Centrica's £4bn deal secures gas supplies

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The Independent Online

Centrica, the owner of British Gas, yesterday signed a £4bn deal to ship in enough gas from Malaysia to supply every home in Britain for a year.

Centrica, the owner of British Gas, yesterday signed a £4bn deal to ship in enough gas from Malaysia to supply every home in Britain for a year.

Petronas, Malaysia's state-owned oil and gas company, will deliver 45 billion cubic metres of the fuel over 15 years, from 2007 or 2008.

Britain's 40-year self-sufficiency in gas is rapidly drawing to a close, as supplies from the North Sea dwindle. Within six years, only half of the country's gas needs are likely to be satisfied by domestic supply. By 2020, that will become just one-tenth, with about a quarter of the country's gas delivered in liquid form from abroad.

Figures this week revealed that last month the UK imported more oil than it sent abroad, for the first time in 11 years.

Centrica's chief executive, Sir Roy Gardner, said: "There is a growing shortage of gas in Europe. The UK is becoming a net importer. But I don't believe there will be a shortage here after the actions we are taking."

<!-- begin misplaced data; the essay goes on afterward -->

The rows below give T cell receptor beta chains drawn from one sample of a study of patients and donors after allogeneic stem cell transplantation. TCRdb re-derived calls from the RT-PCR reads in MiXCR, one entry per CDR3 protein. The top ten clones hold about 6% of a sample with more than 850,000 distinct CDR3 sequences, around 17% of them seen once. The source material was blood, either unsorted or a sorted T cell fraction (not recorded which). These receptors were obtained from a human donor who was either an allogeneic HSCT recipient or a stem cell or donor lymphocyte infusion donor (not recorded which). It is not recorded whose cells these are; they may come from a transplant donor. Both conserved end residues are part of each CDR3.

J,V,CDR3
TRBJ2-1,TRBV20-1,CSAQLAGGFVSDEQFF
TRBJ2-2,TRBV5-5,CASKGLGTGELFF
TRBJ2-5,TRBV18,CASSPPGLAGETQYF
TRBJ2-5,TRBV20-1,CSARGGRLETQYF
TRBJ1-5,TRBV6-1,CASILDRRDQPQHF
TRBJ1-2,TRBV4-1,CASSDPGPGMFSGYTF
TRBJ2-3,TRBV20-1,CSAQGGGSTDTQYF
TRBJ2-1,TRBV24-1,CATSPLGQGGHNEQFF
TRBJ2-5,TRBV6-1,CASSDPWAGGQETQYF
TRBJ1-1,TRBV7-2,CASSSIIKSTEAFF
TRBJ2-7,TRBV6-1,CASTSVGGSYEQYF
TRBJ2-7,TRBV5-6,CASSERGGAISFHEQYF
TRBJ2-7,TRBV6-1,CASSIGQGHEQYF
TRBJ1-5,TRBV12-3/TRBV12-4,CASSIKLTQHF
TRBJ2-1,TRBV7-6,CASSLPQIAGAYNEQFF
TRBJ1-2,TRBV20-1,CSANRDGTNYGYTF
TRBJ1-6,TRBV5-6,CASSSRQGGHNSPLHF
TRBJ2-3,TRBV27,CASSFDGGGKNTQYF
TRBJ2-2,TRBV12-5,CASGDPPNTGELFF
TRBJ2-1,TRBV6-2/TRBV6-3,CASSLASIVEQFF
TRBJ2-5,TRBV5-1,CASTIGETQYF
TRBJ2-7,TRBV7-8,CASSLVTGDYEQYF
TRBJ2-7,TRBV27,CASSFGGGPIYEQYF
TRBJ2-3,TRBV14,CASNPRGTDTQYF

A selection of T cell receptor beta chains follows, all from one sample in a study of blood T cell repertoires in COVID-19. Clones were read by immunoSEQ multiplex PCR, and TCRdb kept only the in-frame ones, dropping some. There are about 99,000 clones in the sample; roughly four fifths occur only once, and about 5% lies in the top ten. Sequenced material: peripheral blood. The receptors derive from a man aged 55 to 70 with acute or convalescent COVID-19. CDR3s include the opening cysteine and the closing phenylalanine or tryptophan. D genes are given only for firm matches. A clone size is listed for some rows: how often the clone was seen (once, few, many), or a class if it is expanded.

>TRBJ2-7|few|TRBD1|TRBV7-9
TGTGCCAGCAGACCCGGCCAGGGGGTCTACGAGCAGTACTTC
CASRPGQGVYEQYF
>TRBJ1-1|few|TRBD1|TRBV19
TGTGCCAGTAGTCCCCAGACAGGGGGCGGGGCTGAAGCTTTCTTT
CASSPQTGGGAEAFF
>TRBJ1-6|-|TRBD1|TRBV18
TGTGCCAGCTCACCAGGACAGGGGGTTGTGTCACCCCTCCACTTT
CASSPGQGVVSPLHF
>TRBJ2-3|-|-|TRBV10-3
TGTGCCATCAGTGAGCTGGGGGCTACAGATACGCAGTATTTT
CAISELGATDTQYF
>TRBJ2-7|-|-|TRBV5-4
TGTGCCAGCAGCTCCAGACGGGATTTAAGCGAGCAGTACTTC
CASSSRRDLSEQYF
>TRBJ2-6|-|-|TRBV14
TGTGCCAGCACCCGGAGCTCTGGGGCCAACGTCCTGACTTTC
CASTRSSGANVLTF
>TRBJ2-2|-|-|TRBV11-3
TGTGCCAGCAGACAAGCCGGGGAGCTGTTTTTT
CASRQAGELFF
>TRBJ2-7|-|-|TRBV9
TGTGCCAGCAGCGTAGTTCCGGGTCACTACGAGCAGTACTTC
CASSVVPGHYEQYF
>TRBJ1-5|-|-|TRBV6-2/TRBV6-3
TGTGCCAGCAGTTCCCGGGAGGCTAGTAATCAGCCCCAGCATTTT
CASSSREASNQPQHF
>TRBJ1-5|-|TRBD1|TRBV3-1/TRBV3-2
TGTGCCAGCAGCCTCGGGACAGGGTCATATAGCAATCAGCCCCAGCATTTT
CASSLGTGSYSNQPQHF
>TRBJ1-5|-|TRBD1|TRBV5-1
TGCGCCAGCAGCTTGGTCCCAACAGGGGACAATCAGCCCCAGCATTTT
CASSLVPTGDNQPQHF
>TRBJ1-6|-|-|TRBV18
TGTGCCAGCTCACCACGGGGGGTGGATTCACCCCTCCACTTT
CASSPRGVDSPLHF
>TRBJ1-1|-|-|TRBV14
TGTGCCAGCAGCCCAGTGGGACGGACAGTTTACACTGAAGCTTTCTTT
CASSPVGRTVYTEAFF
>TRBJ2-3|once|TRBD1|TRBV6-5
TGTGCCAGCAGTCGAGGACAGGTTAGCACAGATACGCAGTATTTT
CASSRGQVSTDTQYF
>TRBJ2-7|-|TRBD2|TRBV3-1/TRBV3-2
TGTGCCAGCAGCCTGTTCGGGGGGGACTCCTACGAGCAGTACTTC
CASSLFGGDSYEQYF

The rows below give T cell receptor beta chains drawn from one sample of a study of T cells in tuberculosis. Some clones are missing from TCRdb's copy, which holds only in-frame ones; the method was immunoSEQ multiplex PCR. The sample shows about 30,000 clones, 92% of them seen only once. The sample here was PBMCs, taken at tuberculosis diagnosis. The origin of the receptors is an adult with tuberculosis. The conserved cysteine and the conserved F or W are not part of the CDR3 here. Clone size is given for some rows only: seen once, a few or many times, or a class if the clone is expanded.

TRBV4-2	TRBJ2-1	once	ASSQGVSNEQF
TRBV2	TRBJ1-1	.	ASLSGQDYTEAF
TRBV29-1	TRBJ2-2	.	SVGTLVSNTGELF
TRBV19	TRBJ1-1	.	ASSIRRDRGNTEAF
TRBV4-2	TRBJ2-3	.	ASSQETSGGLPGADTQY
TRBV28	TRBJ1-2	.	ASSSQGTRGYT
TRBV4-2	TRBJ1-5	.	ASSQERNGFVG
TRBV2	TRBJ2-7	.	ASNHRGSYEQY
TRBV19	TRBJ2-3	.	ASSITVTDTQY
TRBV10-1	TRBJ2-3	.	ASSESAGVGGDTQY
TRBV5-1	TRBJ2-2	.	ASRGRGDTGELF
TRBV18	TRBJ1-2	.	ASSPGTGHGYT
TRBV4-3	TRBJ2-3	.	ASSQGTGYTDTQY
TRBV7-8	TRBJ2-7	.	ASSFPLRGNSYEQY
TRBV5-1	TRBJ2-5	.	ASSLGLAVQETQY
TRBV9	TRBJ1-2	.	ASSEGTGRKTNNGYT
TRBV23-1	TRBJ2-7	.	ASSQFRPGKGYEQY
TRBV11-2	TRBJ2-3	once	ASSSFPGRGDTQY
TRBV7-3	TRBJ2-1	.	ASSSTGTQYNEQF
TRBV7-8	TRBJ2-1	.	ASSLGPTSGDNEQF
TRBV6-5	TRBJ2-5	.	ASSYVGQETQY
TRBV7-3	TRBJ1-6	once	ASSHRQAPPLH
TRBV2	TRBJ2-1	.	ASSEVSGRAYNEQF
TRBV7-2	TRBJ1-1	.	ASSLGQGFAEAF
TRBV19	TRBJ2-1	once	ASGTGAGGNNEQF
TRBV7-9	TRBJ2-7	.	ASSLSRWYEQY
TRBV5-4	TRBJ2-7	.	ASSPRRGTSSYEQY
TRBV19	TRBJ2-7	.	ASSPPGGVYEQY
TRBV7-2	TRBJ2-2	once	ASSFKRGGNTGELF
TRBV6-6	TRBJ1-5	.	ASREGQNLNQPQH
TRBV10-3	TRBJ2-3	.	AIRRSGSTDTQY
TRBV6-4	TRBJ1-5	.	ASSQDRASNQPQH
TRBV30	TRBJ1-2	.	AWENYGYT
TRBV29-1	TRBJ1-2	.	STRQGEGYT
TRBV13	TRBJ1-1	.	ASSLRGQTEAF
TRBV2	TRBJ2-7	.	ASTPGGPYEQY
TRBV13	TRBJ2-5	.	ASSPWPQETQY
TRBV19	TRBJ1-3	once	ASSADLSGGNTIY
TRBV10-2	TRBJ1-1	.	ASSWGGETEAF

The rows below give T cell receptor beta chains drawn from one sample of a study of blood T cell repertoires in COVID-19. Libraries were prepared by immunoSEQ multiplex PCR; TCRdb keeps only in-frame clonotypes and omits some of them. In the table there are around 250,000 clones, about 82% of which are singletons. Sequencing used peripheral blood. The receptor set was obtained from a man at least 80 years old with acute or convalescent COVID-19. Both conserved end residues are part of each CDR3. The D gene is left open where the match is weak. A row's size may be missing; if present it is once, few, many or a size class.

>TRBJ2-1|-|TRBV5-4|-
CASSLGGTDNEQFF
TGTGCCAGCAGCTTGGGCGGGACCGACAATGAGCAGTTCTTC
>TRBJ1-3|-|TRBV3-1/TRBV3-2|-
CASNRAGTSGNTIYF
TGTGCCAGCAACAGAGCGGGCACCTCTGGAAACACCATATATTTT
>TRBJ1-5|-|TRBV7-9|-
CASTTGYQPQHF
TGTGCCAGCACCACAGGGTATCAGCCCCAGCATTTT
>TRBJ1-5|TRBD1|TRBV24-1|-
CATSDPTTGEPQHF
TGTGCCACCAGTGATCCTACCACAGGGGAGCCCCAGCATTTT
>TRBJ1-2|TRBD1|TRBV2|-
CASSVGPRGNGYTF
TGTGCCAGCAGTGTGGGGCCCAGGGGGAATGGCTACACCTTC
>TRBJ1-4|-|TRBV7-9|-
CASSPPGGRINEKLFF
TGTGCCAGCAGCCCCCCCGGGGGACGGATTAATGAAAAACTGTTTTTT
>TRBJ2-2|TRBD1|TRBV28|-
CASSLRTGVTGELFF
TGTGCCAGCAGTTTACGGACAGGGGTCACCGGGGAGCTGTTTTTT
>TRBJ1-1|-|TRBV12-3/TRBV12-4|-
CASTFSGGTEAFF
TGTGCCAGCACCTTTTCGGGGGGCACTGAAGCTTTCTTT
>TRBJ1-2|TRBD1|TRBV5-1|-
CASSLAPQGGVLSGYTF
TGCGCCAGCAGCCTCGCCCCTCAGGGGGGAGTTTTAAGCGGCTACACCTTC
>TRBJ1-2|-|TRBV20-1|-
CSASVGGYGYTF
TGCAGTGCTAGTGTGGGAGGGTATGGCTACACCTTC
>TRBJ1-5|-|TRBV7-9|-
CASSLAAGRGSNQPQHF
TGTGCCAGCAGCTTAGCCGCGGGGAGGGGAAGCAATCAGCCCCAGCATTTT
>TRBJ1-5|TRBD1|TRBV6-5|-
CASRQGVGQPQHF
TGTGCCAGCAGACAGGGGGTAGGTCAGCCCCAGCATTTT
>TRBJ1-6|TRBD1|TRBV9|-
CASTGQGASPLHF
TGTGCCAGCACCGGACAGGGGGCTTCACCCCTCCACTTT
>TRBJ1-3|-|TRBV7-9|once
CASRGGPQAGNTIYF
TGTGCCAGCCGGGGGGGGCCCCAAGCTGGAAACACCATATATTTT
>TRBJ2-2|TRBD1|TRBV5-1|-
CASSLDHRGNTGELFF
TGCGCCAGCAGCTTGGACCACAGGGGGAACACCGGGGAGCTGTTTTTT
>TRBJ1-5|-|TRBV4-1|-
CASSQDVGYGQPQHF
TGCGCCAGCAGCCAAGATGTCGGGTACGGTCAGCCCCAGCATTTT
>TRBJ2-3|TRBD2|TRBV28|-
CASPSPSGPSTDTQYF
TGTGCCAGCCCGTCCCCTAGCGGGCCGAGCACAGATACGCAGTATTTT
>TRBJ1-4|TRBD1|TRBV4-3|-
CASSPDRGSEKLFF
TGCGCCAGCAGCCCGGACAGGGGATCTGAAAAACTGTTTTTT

Supertankers will ship three billion cubic metres of Malaysian liquified gas each year to Petronas's "Dragon" terminal at Milford Haven in South Wales, which is due to be completed in October 2006. There, the fuel will be converted back into a gas, before Centrica buys it and pipes it to its 12 million UK customers.

Centrica supplies gas to about six in every 10 homes, and estimates yesterday's deal will cover 6 per cent of all its needs.

Liquid gas is seen as a solution to Britain's increasing dependence on foreign fuel. It is cheaper to import than the gaseous form because costly pipe systems are not needed.

Petronas's factory in Milford Haven, which is a joint venture with Petroplus of the Netherlands and BG Group, is one of three such terminals under construction in the UK.

Centrica shares edged 0.25p higher to 241.75p. Last month, interim profits crept 1 per cent higher to £582m.

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